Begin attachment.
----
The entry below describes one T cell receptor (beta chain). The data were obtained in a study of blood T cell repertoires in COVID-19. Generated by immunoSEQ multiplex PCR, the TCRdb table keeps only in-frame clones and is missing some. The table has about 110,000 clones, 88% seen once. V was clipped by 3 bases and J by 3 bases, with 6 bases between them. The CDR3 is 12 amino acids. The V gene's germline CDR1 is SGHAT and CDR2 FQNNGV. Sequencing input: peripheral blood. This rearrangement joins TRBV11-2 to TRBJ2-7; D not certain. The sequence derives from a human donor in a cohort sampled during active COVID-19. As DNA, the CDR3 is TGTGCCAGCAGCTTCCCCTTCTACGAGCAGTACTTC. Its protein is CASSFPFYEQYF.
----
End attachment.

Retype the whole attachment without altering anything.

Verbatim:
The entry below describes one T cell receptor (beta chain). The data were obtained in a study of blood T cell repertoires in COVID-19. Generated by immunoSEQ multiplex PCR, the TCRdb table keeps only in-frame clones and is missing some. The table has about 110,000 clones, 88% seen once. V was clipped by 3 bases and J by 3 bases, with 6 bases between them. The CDR3 is 12 amino acids. The V gene's germline CDR1 is SGHAT and CDR2 FQNNGV. Sequencing input: peripheral blood. This rearrangement joins TRBV11-2 to TRBJ2-7; D not certain. The sequence derives from a human donor in a cohort sampled during active COVID-19. As DNA, the CDR3 is TGTGCCAGCAGCTTCCCCTTCTACGAGCAGTACTTC. Its protein is CASSFPFYEQYF.